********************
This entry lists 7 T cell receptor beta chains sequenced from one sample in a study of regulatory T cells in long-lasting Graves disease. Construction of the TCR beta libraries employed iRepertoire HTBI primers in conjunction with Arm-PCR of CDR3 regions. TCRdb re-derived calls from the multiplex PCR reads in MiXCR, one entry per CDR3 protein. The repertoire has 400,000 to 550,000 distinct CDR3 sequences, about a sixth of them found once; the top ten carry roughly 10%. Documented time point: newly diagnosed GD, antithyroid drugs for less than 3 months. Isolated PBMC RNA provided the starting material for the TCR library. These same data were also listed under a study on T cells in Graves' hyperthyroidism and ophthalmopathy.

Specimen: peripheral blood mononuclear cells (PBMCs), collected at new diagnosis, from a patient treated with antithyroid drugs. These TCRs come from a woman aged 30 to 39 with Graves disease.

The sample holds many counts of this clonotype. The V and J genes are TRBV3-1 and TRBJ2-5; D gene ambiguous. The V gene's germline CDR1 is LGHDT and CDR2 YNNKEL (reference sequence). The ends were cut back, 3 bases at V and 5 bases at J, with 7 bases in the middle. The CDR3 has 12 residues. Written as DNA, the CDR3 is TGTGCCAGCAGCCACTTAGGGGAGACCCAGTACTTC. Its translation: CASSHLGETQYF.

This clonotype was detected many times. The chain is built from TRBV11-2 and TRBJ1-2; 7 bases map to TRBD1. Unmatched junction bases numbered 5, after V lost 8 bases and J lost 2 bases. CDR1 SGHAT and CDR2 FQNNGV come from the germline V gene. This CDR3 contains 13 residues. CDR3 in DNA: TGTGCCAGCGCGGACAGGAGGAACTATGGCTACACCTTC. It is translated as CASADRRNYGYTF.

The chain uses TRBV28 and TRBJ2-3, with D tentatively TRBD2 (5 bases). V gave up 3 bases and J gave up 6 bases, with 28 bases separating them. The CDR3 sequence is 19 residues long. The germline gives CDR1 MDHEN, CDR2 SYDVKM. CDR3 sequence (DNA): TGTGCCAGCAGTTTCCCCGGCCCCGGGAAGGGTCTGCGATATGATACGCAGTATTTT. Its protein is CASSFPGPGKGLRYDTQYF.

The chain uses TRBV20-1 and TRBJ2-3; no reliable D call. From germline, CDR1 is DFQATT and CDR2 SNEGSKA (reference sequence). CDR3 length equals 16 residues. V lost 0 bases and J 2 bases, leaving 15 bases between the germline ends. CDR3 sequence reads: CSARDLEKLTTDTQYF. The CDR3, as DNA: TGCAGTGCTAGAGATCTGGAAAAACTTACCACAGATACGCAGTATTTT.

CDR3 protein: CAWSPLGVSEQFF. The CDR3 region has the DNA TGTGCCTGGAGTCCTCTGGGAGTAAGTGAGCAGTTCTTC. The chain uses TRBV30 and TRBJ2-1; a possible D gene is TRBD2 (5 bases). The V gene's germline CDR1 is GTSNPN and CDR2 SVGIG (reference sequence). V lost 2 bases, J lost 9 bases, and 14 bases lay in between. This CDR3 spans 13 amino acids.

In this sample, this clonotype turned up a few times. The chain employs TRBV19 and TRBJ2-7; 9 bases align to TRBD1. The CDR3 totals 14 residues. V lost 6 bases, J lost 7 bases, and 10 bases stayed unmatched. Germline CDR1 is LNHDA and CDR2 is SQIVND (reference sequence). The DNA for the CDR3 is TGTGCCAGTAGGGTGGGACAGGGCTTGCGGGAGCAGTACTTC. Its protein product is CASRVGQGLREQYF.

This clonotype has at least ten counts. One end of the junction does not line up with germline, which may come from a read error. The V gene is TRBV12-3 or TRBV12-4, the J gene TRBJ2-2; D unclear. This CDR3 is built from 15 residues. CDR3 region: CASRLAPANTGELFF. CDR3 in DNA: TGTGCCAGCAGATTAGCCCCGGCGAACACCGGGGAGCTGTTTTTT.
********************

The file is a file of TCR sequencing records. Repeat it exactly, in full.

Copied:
This entry lists 7 T cell receptor beta chains sequenced from one sample in a study of regulatory T cells in long-lasting Graves disease. Construction of the TCR beta libraries employed iRepertoire HTBI primers in conjunction with Arm-PCR of CDR3 regions. TCRdb re-derived calls from the multiplex PCR reads in MiXCR, one entry per CDR3 protein. The repertoire has 400,000 to 550,000 distinct CDR3 sequences, about a sixth of them found once; the top ten carry roughly 10%. Documented time point: newly diagnosed GD, antithyroid drugs for less than 3 months. Isolated PBMC RNA provided the starting material for the TCR library. These same data were also listed under a study on T cells in Graves' hyperthyroidism and ophthalmopathy.

Specimen: peripheral blood mononuclear cells (PBMCs), collected at new diagnosis, from a patient treated with antithyroid drugs. These TCRs come from a woman aged 30 to 39 with Graves disease.

The sample holds many counts of this clonotype. The V and J genes are TRBV3-1 and TRBJ2-5; D gene ambiguous. The V gene's germline CDR1 is LGHDT and CDR2 YNNKEL (reference sequence). The ends were cut back, 3 bases at V and 5 bases at J, with 7 bases in the middle. The CDR3 has 12 residues. Written as DNA, the CDR3 is TGTGCCAGCAGCCACTTAGGGGAGACCCAGTACTTC. Its translation: CASSHLGETQYF.

This clonotype was detected many times. The chain is built from TRBV11-2 and TRBJ1-2; 7 bases map to TRBD1. Unmatched junction bases numbered 5, after V lost 8 bases and J lost 2 bases. CDR1 SGHAT and CDR2 FQNNGV come from the germline V gene. This CDR3 contains 13 residues. CDR3 in DNA: TGTGCCAGCGCGGACAGGAGGAACTATGGCTACACCTTC. It is translated as CASADRRNYGYTF.

The chain uses TRBV28 and TRBJ2-3, with D tentatively TRBD2 (5 bases). V gave up 3 bases and J gave up 6 bases, with 28 bases separating them. The CDR3 sequence is 19 residues long. The germline gives CDR1 MDHEN, CDR2 SYDVKM. CDR3 sequence (DNA): TGTGCCAGCAGTTTCCCCGGCCCCGGGAAGGGTCTGCGATATGATACGCAGTATTTT. Its protein is CASSFPGPGKGLRYDTQYF.

The chain uses TRBV20-1 and TRBJ2-3; no reliable D call. From germline, CDR1 is DFQATT and CDR2 SNEGSKA (reference sequence). CDR3 length equals 16 residues. V lost 0 bases and J 2 bases, leaving 15 bases between the germline ends. CDR3 sequence reads: CSARDLEKLTTDTQYF. The CDR3, as DNA: TGCAGTGCTAGAGATCTGGAAAAACTTACCACAGATACGCAGTATTTT.

CDR3 protein: CAWSPLGVSEQFF. The CDR3 region has the DNA TGTGCCTGGAGTCCTCTGGGAGTAAGTGAGCAGTTCTTC. The chain uses TRBV30 and TRBJ2-1; a possible D gene is TRBD2 (5 bases). The V gene's germline CDR1 is GTSNPN and CDR2 SVGIG (reference sequence). V lost 2 bases, J lost 9 bases, and 14 bases lay in between. This CDR3 spans 13 amino acids.

In this sample, this clonotype turned up a few times. The chain employs TRBV19 and TRBJ2-7; 9 bases align to TRBD1. The CDR3 totals 14 residues. V lost 6 bases, J lost 7 bases, and 10 bases stayed unmatched. Germline CDR1 is LNHDA and CDR2 is SQIVND (reference sequence). The DNA for the CDR3 is TGTGCCAGTAGGGTGGGACAGGGCTTGCGGGAGCAGTACTTC. Its protein product is CASRVGQGLREQYF.

This clonotype has at least ten counts. One end of the junction does not line up with germline, which may come from a read error. The V gene is TRBV12-3 or TRBV12-4, the J gene TRBJ2-2; D unclear. This CDR3 is built from 15 residues. CDR3 region: CASRLAPANTGELFF. CDR3 in DNA: TGTGCCAGCAGATTAGCCCCGGCGAACACCGGGGAGCTGTTTTTT.